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Raj Kishore Vs. the State - Court Judgment

LegalCrystal Citation
SubjectCriminal
CourtAllahabad High Court
Decided On
Case NumberCriminal Appeal No. 21 of 1951
Judge
Reported inAIR1953All464
ActsIndian Penal Code (IPC), 1860 - Sections 300 and 304; ;Code of Criminal Procedure (CrPC) , 1898 - Sections 32
AppellantRaj Kishore
RespondentThe State
Appellant AdvocateSuresh Narain Mulla, Adv.
Respondent AdvocateA.G.A.
Excerpt:
criminal - grave and sudden provocation - exception i of section 300 and part 1 of section 304 of indian penal code,1860 - husband sees his wife in adultery with another man - cause of grave and sudden provocation - killing the man committing adultery - not amounting to murder but culpable homicide amounting to murder - sentence to commensurate with nature of offence - sentence should not be as low to encourage the commission of homicide. - - 4. the appellant made a confession before a magistrate admitting the circumstances narrated by him in the first information report and he stuck to his statement before the enquiring magistrate as well as in the court of session......when he saw his wife smt. sri devi coming out of the house. she had a liaison with a neighbour chandra kishore who was then sleeping nearby with a friend of his. smt.' sri devi and chandra kishore went inside the house. the appellant got suspicious and followed them stealthily and heard his wife and chandra kishore whispering to each other in the courtyard of a dilapidated house adjacent to his own house. he stood there quietly. a little later, peeping over the wall of the dilapidated house he saw to his astonishment that chandra kishore was having illicit intercourse with his wife. he lost his self-control and immediately attacked chandra kishore with a danda from behind while he was having intercourse. chandra kishore became unconscious on receiving danda blows. the appellant then.....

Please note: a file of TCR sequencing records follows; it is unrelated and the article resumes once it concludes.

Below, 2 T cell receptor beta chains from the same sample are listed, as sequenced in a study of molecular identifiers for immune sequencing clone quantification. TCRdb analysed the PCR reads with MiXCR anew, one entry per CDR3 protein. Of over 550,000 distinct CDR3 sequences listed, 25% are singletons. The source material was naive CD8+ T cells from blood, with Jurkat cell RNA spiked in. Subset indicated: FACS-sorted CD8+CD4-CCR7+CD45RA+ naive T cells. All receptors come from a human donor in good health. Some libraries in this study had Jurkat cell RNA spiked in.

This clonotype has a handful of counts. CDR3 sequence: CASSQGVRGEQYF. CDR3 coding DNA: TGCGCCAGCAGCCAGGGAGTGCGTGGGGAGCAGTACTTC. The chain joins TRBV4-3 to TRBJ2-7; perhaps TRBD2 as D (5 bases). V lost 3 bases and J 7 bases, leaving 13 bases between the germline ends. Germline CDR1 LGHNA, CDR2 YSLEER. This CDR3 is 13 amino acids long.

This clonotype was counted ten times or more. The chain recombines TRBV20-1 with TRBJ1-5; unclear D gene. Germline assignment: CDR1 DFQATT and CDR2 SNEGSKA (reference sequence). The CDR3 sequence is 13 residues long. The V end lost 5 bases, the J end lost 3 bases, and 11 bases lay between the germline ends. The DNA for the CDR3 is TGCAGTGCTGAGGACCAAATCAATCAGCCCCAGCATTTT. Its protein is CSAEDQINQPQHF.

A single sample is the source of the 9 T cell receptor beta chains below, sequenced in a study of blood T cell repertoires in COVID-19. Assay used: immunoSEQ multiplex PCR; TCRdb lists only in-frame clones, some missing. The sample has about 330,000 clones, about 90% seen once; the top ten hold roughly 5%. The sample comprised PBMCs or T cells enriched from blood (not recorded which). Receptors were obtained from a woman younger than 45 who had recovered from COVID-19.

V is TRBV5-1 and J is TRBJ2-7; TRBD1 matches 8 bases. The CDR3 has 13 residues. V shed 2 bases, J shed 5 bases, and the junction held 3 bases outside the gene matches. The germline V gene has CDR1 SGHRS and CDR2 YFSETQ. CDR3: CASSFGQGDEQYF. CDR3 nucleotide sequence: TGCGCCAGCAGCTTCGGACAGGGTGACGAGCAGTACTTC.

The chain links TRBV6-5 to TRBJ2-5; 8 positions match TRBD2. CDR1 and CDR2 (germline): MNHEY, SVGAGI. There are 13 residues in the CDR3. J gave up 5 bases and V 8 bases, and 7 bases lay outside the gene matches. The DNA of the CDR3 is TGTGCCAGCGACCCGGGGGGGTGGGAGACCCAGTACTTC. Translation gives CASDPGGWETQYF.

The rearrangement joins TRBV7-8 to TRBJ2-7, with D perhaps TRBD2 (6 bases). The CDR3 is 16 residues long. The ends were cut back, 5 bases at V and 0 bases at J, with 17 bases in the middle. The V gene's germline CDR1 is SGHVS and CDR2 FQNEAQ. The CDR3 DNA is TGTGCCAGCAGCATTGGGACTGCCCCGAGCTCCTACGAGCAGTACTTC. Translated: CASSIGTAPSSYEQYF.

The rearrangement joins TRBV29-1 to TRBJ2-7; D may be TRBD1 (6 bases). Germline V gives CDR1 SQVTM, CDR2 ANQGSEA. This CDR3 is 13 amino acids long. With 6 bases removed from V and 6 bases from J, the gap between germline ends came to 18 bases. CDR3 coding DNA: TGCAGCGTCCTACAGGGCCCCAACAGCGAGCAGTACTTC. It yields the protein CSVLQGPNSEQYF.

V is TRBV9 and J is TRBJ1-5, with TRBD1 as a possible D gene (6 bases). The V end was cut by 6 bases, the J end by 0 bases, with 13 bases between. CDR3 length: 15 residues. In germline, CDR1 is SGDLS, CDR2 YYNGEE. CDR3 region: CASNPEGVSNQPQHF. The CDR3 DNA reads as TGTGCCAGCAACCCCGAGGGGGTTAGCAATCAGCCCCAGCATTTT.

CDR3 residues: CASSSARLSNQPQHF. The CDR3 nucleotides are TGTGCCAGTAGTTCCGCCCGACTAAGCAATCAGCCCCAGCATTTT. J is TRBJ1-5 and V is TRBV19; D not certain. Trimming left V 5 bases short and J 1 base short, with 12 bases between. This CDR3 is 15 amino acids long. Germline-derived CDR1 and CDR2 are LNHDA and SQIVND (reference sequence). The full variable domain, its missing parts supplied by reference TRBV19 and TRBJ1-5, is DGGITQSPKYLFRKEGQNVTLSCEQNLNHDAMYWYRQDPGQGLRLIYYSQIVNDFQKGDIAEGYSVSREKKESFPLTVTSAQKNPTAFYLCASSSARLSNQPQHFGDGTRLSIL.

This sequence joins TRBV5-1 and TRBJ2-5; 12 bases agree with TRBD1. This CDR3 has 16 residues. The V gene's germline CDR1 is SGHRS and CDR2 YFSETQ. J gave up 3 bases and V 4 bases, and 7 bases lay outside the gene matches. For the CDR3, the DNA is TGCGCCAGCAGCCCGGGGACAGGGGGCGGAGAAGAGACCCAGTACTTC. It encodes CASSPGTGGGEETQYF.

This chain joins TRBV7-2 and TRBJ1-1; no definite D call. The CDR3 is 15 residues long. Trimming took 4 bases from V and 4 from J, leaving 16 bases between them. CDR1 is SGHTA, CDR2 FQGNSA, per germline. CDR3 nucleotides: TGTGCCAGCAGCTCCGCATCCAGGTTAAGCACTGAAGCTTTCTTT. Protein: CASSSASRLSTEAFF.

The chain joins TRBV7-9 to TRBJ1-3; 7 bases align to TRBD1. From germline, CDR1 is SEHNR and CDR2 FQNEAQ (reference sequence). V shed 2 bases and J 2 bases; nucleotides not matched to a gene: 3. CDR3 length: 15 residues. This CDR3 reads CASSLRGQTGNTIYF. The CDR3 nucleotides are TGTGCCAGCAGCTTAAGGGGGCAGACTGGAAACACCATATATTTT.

Judgment:

Agarwala, J.

1. This is an appeal by Raj Kishore who has been convicted under Sections 304 and 326, I. P. C. and sentenced to four years' R. I. under the former and two years' R. I. under the latter section. The facts of the case are not disputed by the appellant.

2. The appellant was employed in Railway loco at Tundla. On 21-9-1949 he was on duty from 4 P. M. to 12 midnight. After finishing his work he went to his house, took his meal and lay in bed outside the house in the lane. He had not yet fallen into sleep when he saw his wife Smt. Sri Devi coming out of the house. She had a liaison with a neighbour Chandra Kishore who was then sleeping nearby with a friend of his. Smt.' Sri Devi and Chandra Kishore went inside the house. The appellant got suspicious and followed them stealthily and heard his wife and Chandra Kishore whispering to each other in the courtyard of a dilapidated house adjacent to his own house. He stood there quietly. A little later, peeping over the wall of the dilapidated house he saw to his astonishment that Chandra Kishore was having illicit intercourse with his wife. He lost his self-control and immediately attacked Chandra Kishore with a danda from behind while he Was having intercourse. Chandra Kishore became unconscious on receiving danda blows. The appellant then assaulted his wife with the danda. She also became unconscious. Then he rushed inside, his house and getting hold of a razor cut the nose of his wife and again beat both of them with the danda. Several villagers Came up on the scene. The appellant himself went to the police station, lodged the first information report and deposited the chopped Off nose, the razor and the danda at the police Station.